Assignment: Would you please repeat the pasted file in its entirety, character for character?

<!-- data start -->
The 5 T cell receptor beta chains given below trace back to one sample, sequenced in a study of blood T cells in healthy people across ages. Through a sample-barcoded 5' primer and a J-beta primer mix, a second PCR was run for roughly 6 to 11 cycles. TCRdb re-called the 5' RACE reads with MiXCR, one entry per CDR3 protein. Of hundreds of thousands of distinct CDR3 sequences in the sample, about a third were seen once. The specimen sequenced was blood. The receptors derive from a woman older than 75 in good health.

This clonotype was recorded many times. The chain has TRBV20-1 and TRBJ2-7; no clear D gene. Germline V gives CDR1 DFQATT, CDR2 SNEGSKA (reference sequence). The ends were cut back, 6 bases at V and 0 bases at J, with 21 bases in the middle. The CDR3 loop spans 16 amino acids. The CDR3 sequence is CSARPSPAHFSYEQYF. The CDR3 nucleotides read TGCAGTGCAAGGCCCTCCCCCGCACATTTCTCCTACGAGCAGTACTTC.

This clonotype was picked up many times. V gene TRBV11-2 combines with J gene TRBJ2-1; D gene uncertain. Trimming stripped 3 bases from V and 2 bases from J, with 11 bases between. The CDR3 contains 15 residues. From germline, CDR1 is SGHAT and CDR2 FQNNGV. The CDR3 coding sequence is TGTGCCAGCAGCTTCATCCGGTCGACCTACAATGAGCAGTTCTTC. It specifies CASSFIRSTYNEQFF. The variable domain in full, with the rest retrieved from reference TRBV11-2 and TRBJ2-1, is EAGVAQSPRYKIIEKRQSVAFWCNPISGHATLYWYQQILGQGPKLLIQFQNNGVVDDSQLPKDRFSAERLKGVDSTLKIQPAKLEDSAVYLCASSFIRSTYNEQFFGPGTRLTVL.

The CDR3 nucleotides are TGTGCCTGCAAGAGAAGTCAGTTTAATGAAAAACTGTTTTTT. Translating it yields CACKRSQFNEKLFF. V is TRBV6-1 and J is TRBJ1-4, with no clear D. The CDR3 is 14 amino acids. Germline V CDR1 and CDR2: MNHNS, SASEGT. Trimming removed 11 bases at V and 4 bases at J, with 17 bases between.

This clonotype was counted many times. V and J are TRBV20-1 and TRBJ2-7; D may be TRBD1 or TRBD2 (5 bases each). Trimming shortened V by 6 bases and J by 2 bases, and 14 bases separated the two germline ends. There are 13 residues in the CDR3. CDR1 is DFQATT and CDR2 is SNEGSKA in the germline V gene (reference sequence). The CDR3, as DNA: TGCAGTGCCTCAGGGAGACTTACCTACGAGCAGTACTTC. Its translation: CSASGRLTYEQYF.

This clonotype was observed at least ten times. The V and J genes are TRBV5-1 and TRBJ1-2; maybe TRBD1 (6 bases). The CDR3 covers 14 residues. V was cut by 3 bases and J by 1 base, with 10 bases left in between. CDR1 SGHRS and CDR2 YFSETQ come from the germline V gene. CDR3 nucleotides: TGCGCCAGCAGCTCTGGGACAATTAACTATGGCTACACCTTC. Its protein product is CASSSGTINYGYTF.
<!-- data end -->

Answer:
The 5 T cell receptor beta chains given below trace back to one sample, sequenced in a study of blood T cells in healthy people across ages. Through a sample-barcoded 5' primer and a J-beta primer mix, a second PCR was run for roughly 6 to 11 cycles. TCRdb re-called the 5' RACE reads with MiXCR, one entry per CDR3 protein. Of hundreds of thousands of distinct CDR3 sequences in the sample, about a third were seen once. The specimen sequenced was blood. The receptors derive from a woman older than 75 in good health.

This clonotype was recorded many times. The chain has TRBV20-1 and TRBJ2-7; no clear D gene. Germline V gives CDR1 DFQATT, CDR2 SNEGSKA (reference sequence). The ends were cut back, 6 bases at V and 0 bases at J, with 21 bases in the middle. The CDR3 loop spans 16 amino acids. The CDR3 sequence is CSARPSPAHFSYEQYF. The CDR3 nucleotides read TGCAGTGCAAGGCCCTCCCCCGCACATTTCTCCTACGAGCAGTACTTC.

This clonotype was picked up many times. V gene TRBV11-2 combines with J gene TRBJ2-1; D gene uncertain. Trimming stripped 3 bases from V and 2 bases from J, with 11 bases between. The CDR3 contains 15 residues. From germline, CDR1 is SGHAT and CDR2 FQNNGV. The CDR3 coding sequence is TGTGCCAGCAGCTTCATCCGGTCGACCTACAATGAGCAGTTCTTC. It specifies CASSFIRSTYNEQFF. The variable domain in full, with the rest retrieved from reference TRBV11-2 and TRBJ2-1, is EAGVAQSPRYKIIEKRQSVAFWCNPISGHATLYWYQQILGQGPKLLIQFQNNGVVDDSQLPKDRFSAERLKGVDSTLKIQPAKLEDSAVYLCASSFIRSTYNEQFFGPGTRLTVL.

The CDR3 nucleotides are TGTGCCTGCAAGAGAAGTCAGTTTAATGAAAAACTGTTTTTT. Translating it yields CACKRSQFNEKLFF. V is TRBV6-1 and J is TRBJ1-4, with no clear D. The CDR3 is 14 amino acids. Germline V CDR1 and CDR2: MNHNS, SASEGT. Trimming removed 11 bases at V and 4 bases at J, with 17 bases between.

This clonotype was counted many times. V and J are TRBV20-1 and TRBJ2-7; D may be TRBD1 or TRBD2 (5 bases each). Trimming shortened V by 6 bases and J by 2 bases, and 14 bases separated the two germline ends. There are 13 residues in the CDR3. CDR1 is DFQATT and CDR2 is SNEGSKA in the germline V gene (reference sequence). The CDR3, as DNA: TGCAGTGCCTCAGGGAGACTTACCTACGAGCAGTACTTC. Its translation: CSASGRLTYEQYF.

This clonotype was observed at least ten times. The V and J genes are TRBV5-1 and TRBJ1-2; maybe TRBD1 (6 bases). The CDR3 covers 14 residues. V was cut by 3 bases and J by 1 base, with 10 bases left in between. CDR1 SGHRS and CDR2 YFSETQ come from the germline V gene. CDR3 nucleotides: TGCGCCAGCAGCTCTGGGACAATTAACTATGGCTACACCTTC. Its protein product is CASSSGTINYGYTF.